Analyzing large surveys is always a daunting task. You need to somehow aggregate survey responses, then try and collect response frequencies so that you can create an easy to digest chart, and if somehow you do manage to do all that, you still have no easy way to segment data by participant demographics, etc.
Fortunately, UserBit gives you a number of powerful tools to make extracting meaning out of your surveys much easier. In this post, we'll go over the various features that can help you quickly analyze your surveys. Let's jump straight into it!
For a really quick (and simplistic) analysis of survey responses, you can leverage the automatically generated charts for each survey question. When you click on one of the survey questions, you can view all the corresponding responses. At the top of this cross-analysis page, UserBit automatically generates a few useful charts - bar chart and word-cloud.
The real power of analysis on UserBit comes from tags. Tagging automatically generates frequency and correlation charts on UserBit which are immensely useful in visualizing trends and themes. Let's look at how we can tag our survey data.
Just like interview responses on UserBit, it is important to be able to tag survey participants and survey responses separately for a more fine tuned analysis.
Survey participants are ideally tagged with demographic attributes like age-group, team-size, role, etc. Participant tagging comes in very handy for analyzing data, which we will get into, shortly.
Survey responses on the other hand, are typically tagged with behavioral tags like frustration type, feature request, preferences, etc.
There are two ways to tag survey participants with segment tags:
- Manually tag participants - the most straightforward way of tagging participants is doing it manually. However, this method is too cumbersome when the number of participants is high.
- Auto-tag participants based on a given response - for large number of participants, this is the recommended way of adding segment tags to the participants.
There are three ways of tagging survey responses:
- Manually tag survey responses - survey responses can be tagged manually by using the tagger bar on top of each response. For smaller surveys, this might work just fine but as you can imagine, larger surveys can easily contain thousands of responses and this method isn't very scalable.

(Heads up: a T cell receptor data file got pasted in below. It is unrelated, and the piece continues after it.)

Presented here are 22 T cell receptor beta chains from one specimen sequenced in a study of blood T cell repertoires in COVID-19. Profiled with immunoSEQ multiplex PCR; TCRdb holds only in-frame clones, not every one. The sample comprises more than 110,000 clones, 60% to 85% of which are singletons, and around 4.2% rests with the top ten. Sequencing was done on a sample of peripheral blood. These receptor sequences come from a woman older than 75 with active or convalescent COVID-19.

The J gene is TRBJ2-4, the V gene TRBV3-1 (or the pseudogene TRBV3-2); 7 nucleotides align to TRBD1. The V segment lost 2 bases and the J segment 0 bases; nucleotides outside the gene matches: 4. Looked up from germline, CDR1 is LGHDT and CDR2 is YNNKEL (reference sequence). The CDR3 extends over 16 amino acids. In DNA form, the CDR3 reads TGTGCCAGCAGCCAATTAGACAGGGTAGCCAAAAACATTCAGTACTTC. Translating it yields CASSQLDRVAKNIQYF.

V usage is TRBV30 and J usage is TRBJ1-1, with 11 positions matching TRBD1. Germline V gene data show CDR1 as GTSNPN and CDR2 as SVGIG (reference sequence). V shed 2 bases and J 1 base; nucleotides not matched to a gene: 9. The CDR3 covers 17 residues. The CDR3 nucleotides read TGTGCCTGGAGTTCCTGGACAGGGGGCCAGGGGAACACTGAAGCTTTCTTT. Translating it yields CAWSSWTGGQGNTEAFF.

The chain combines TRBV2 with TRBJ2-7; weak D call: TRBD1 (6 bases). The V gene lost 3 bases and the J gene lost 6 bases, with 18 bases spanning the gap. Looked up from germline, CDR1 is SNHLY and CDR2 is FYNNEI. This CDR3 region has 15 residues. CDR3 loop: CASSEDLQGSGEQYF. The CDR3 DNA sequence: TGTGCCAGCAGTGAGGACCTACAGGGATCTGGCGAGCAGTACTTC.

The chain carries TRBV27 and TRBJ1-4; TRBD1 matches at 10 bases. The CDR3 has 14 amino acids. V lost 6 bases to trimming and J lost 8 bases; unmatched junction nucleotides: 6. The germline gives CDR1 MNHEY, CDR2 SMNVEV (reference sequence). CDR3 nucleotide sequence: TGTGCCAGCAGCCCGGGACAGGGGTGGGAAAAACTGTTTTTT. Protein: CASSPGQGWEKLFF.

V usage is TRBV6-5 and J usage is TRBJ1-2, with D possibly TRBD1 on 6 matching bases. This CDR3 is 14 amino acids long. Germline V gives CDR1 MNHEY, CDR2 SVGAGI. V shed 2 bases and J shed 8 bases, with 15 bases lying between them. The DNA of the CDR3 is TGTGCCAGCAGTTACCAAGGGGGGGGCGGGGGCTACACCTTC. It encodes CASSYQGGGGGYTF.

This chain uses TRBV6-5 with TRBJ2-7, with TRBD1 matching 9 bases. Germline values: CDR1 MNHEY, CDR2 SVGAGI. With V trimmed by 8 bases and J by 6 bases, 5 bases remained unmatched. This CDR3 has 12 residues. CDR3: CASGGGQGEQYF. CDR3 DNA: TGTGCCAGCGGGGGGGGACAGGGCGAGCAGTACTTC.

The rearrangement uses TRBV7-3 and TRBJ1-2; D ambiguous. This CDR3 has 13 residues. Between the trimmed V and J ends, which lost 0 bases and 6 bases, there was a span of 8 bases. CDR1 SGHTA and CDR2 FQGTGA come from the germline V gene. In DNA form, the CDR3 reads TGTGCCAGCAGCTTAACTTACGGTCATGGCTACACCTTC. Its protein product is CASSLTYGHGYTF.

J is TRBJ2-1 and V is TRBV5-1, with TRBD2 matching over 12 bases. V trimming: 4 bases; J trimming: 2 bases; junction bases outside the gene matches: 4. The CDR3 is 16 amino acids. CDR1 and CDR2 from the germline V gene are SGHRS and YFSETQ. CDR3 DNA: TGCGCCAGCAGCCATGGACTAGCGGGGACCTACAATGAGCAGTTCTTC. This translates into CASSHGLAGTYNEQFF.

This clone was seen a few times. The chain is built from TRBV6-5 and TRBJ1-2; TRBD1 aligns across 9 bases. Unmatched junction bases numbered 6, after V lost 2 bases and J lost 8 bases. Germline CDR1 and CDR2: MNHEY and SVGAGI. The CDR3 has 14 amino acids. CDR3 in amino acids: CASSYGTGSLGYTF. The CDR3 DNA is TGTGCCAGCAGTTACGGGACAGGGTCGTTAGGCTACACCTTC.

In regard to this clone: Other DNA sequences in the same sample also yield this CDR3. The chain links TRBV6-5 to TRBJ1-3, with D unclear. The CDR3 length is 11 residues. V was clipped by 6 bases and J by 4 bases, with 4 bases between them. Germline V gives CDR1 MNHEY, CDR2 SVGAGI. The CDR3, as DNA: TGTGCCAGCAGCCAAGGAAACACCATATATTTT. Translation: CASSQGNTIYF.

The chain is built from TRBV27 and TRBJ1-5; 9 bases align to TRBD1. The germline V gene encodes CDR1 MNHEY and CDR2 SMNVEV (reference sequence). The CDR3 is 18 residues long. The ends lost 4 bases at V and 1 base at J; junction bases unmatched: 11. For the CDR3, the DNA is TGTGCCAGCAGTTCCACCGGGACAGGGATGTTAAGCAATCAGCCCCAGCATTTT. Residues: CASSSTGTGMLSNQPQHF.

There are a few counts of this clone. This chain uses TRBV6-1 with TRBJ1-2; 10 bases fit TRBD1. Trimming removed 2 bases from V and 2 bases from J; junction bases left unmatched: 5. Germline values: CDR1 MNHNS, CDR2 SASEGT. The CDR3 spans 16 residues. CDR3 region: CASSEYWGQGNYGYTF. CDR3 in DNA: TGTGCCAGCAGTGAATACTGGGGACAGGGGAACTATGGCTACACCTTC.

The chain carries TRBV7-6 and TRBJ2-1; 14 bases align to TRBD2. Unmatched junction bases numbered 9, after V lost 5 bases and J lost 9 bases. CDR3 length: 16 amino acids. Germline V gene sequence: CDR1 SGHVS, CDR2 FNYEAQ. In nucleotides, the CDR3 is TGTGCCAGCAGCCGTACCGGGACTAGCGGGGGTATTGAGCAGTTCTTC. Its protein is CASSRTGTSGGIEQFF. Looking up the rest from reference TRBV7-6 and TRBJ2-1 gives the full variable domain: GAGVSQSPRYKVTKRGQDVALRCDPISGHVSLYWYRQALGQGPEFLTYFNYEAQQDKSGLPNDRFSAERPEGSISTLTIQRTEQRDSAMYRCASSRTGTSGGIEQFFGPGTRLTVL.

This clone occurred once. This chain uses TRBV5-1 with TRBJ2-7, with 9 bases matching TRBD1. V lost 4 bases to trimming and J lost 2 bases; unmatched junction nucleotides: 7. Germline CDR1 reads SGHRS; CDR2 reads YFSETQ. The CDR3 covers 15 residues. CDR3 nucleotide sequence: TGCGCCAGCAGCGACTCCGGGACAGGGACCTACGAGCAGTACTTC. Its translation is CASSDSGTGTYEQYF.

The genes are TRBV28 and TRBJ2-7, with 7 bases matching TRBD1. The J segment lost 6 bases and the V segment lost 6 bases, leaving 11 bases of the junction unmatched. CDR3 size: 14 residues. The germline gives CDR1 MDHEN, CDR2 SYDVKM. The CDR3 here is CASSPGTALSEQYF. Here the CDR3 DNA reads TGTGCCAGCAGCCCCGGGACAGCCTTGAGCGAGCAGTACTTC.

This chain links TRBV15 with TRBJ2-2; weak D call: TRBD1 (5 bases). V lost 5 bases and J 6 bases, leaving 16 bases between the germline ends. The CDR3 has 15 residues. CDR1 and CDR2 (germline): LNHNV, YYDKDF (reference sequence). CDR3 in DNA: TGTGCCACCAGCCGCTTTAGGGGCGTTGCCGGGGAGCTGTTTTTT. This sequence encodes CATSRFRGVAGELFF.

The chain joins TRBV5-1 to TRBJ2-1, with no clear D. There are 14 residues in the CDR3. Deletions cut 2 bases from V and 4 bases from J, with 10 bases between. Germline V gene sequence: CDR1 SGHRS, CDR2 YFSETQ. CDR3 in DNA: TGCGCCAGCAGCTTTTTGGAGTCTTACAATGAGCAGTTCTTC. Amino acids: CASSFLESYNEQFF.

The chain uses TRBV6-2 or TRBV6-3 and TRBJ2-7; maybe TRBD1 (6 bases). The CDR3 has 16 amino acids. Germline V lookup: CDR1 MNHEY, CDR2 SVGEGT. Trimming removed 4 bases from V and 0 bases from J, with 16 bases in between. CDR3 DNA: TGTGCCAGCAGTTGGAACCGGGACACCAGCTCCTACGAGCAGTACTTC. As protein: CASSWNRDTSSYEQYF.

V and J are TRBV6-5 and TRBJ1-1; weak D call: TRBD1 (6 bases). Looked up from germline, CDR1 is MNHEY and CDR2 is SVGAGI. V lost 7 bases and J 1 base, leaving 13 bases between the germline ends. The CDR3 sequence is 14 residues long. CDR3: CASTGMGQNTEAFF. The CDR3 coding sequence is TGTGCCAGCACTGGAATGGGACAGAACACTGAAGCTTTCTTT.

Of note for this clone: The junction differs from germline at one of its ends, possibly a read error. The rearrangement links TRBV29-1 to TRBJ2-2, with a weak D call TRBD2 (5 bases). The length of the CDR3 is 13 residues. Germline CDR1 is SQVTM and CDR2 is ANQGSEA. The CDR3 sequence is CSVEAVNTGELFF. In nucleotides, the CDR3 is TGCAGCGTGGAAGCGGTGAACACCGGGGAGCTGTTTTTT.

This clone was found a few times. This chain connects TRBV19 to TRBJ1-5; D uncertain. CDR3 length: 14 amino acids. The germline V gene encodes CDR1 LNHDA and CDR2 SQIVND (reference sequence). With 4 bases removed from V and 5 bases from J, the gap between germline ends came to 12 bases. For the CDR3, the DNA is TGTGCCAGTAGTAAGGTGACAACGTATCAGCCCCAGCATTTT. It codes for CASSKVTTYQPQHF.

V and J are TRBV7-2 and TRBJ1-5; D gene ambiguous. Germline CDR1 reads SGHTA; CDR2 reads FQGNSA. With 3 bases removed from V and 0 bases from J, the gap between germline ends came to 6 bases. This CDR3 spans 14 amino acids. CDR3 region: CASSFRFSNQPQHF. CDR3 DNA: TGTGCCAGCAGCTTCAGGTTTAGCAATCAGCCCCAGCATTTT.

- Auto-tag survey response for each question - One quick way to save time tagging survey responses is to use UserBit's local auto-tag feature. Click on any survey question to access the "Auto-tag" button. This allows you to tag all responses with a given tag based on keywords or phrases found in the responses.
- Auto-tag survey responses of multiple surveys - want to save even more time? If you want to tag all survey responses across multiple surveys at once, you can use the "auto-tag entire project" feature. You can access this feature from the tag page of the tag that you intend to use.
The Charts section within Analytics allows you to quickly visualize frequency of tags within tag categories. You can also slice your data by using combinations of segment tag filters:
Learn more about analyzing your tagged data here.
Equally important is to be able to analyze tag correlations. For this you can use the tag correlation tab in the analytics dashboard. These are incredibly useful for figuring out relationships between tags. There are three categories of tag correlation that you can leverage on UserBit:
- Highlight tag correlation with user segments - How many times were the tags used within a given user segment?
- Correlation between two highlight tag categories - How many times were the tags used together in an interview response, survey response or in notes?
- Correlation between two segment tag categories - How many of our participants belong to the same combination of segments?
Learn more about correlation analysis here.
When used together, these features can help you quickly analyze and synthesize your survey data. Not only will it help you save a ton of time but also allow you to bubble up important themes and patterns within your surveys.